The fall in world stock markets has cut the value of many pension pots.
Which would you choose as investment performance, assuming a £10,000 investment that would be untouched for 10 years?
- A steady return of 5% a year throughout the period; or
- Two years of 20% annual losses followed by eight years of 12.39% a year growth.
The outcome in both instances would be the same: both would produce an overall gain of £6,289. Compound interest can produce many surprises if you are not accustomed to its effects.
Now, try something a little more difficult. Use the same two sets of investment return, but now assume you withdraw 5% of your original investment (£500) at the end of each year. Which would you choose?
- A 5% return on £10,000 is £500, meaning the growth will be removed at the end of each year, so after ten years there will be £10,000 remaining.
- With a varying growth pattern, you need a spreadsheet to give a quick answer (or a calculator and paper for the slower version). Either way, at the end of ten years, £7,761 is left.
The £2,239 difference is an illustration of an effect known as ‘sequencing risk’. At first sight the gap between the two results appears too large – after all there is no difference when there have been no withdrawals.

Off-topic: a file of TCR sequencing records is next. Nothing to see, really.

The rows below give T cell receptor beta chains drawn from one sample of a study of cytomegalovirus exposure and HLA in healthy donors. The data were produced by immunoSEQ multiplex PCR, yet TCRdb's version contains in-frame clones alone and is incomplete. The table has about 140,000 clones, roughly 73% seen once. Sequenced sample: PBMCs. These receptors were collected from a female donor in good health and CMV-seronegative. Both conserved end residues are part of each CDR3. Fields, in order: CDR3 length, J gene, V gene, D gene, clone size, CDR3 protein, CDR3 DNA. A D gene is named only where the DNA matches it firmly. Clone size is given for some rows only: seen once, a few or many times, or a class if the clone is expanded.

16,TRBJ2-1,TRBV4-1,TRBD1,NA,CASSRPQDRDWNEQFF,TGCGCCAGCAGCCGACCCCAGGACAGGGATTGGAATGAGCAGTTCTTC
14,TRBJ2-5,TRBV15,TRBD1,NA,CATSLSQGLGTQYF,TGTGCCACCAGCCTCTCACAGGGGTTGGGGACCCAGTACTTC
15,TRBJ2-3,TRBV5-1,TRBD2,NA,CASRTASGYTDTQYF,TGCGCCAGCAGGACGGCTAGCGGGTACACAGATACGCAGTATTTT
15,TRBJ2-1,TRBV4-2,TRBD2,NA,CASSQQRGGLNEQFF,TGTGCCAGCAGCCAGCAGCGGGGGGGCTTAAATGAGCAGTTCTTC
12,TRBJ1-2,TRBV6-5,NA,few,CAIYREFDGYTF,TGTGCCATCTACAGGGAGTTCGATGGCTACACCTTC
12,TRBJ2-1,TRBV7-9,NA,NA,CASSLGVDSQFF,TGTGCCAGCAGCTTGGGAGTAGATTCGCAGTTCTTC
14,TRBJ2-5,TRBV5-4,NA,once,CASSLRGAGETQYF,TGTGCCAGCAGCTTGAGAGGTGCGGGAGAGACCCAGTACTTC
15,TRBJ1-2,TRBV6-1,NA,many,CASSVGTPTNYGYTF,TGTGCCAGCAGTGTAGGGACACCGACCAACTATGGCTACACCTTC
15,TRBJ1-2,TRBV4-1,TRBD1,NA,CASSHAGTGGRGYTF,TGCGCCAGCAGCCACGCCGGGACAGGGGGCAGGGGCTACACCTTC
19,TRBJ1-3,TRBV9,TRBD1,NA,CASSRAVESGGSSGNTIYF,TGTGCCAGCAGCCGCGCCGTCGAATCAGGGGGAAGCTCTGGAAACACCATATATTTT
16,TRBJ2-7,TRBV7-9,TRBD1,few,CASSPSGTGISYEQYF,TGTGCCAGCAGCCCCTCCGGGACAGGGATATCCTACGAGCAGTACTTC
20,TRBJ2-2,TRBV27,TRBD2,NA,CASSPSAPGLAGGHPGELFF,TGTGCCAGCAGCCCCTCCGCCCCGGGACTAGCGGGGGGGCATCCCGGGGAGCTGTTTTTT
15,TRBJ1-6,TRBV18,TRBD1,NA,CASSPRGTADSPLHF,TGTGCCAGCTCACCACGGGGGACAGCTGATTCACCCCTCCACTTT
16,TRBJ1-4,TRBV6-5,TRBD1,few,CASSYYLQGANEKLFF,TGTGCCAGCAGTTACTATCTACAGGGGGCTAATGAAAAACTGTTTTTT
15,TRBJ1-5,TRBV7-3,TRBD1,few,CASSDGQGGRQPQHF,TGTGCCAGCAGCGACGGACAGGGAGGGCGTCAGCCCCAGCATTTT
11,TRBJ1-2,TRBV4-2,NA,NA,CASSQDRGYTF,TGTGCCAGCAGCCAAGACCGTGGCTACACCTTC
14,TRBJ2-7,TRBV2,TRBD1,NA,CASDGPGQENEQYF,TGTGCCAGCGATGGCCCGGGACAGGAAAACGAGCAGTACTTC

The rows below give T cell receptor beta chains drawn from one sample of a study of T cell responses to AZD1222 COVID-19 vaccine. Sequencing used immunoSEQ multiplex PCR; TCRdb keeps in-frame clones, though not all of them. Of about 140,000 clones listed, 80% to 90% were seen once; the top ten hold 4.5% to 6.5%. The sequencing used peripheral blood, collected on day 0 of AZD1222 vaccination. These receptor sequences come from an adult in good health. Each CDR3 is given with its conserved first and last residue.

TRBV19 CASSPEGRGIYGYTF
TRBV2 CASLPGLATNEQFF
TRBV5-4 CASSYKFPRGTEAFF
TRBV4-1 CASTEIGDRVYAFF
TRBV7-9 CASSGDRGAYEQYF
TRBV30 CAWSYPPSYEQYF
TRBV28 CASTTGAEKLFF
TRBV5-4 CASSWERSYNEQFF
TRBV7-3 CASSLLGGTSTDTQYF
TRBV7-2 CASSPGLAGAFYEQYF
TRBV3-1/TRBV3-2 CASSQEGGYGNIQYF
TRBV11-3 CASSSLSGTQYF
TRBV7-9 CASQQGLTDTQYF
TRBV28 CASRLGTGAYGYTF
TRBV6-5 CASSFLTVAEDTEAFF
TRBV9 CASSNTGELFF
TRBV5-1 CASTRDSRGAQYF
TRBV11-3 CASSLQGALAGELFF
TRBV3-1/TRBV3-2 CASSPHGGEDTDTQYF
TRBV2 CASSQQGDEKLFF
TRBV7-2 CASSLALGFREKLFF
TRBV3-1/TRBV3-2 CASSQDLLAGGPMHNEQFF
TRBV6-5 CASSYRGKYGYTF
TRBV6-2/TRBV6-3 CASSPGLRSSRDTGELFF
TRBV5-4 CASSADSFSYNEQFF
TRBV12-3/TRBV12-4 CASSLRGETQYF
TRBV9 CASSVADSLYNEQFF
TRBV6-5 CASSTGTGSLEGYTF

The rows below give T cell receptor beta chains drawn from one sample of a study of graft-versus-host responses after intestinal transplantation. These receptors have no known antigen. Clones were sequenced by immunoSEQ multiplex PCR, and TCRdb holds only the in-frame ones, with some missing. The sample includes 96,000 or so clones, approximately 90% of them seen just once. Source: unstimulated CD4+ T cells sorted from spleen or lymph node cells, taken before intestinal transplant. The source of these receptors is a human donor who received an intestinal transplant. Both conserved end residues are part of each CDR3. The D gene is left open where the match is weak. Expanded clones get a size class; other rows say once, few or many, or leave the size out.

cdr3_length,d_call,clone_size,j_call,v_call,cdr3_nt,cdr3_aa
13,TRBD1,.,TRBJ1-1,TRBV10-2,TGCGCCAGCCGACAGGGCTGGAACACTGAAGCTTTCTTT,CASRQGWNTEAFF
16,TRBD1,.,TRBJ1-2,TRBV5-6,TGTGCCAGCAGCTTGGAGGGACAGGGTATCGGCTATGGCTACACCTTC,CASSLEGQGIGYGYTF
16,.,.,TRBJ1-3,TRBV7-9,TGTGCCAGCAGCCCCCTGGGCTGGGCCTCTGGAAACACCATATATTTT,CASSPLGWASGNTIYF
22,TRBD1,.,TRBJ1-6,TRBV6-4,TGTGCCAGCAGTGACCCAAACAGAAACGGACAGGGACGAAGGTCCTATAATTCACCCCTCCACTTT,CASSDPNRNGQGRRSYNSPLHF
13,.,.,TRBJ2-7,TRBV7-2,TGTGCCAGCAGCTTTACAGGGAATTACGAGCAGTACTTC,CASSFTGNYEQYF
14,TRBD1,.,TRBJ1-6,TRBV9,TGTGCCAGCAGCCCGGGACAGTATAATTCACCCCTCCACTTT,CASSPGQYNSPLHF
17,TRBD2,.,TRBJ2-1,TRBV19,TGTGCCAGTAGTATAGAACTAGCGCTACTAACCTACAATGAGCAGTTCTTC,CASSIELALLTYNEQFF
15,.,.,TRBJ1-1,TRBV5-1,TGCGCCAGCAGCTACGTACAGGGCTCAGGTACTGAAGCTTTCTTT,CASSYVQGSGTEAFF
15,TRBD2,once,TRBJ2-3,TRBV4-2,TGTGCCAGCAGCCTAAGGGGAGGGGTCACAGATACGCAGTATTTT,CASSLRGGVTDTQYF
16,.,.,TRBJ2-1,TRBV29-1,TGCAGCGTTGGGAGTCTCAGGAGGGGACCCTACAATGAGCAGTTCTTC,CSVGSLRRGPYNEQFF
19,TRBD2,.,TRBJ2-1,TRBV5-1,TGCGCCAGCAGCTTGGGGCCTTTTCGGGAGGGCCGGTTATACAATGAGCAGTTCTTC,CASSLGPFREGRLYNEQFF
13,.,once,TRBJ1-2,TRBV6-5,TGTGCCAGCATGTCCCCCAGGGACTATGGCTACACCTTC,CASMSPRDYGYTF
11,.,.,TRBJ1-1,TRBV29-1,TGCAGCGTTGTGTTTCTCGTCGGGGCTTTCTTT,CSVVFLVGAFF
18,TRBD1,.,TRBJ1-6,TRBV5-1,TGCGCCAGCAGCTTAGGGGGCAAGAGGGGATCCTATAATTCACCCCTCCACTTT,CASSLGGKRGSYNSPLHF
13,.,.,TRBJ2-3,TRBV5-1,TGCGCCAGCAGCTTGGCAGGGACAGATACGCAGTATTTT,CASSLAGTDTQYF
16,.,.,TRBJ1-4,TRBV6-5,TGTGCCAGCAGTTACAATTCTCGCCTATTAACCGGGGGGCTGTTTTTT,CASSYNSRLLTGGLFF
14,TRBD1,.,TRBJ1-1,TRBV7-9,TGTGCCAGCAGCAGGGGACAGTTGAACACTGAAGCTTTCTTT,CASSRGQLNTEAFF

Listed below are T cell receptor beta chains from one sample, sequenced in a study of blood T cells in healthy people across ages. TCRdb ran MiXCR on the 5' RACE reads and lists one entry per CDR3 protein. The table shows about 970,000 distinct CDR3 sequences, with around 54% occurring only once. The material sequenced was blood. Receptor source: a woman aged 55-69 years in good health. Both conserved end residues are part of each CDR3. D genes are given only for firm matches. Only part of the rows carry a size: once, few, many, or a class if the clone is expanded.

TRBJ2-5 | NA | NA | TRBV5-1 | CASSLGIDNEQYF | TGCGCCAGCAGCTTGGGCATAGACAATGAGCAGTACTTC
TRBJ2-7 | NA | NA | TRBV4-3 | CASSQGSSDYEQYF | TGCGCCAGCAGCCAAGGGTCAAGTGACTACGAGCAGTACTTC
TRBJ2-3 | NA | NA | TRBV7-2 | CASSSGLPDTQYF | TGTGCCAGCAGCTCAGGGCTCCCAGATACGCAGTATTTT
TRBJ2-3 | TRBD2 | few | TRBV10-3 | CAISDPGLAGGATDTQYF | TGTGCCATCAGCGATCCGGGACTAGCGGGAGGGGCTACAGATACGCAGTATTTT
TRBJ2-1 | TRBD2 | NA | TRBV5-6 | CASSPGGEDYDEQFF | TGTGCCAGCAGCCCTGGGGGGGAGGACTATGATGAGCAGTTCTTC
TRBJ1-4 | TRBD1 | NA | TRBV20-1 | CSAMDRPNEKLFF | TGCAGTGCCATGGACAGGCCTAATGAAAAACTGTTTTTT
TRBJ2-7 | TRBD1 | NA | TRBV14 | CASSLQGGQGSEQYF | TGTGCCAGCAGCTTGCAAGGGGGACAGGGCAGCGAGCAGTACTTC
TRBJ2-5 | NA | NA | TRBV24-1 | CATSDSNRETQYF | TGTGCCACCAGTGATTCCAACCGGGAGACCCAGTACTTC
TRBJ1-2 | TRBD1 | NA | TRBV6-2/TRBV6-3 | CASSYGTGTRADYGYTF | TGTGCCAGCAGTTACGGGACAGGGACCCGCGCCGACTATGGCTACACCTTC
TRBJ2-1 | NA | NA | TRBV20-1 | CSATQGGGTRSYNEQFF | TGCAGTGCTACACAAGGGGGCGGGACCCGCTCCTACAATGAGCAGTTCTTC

However, drill down and what is happening becomes apparent. At the end of two years, taking £500 a year out from a fund that has been falling by 20% a year, leaves you with just £5,500. Suddenly a withdrawal that was 5% of your original investment has become 9.1% of the remaining capital. Even a growth of 12.39% a year thereafter cannot rescue the situation.
These calculations make a point which you should consider if you are taking regular withdrawals from your pension or are planning to do so soon. The recent declines in investment values make it important that you review your level of withdrawals and consider other income options. This is an area that needs expert advice: the wrong decision can leave you with an empty pension pot, but still plenty of life left to live.
The value of your investment, and the income from it, can go down as well as up and you may not get back the full amount you invested.
Past performance is not a reliable indicator of future performance.
Investing in shares should be regarded as a long-term investment and should fit in with your overall attitude to risk and financial circumstances.
Content correct at time of writing and is intended for general information only and should not be construed as advice.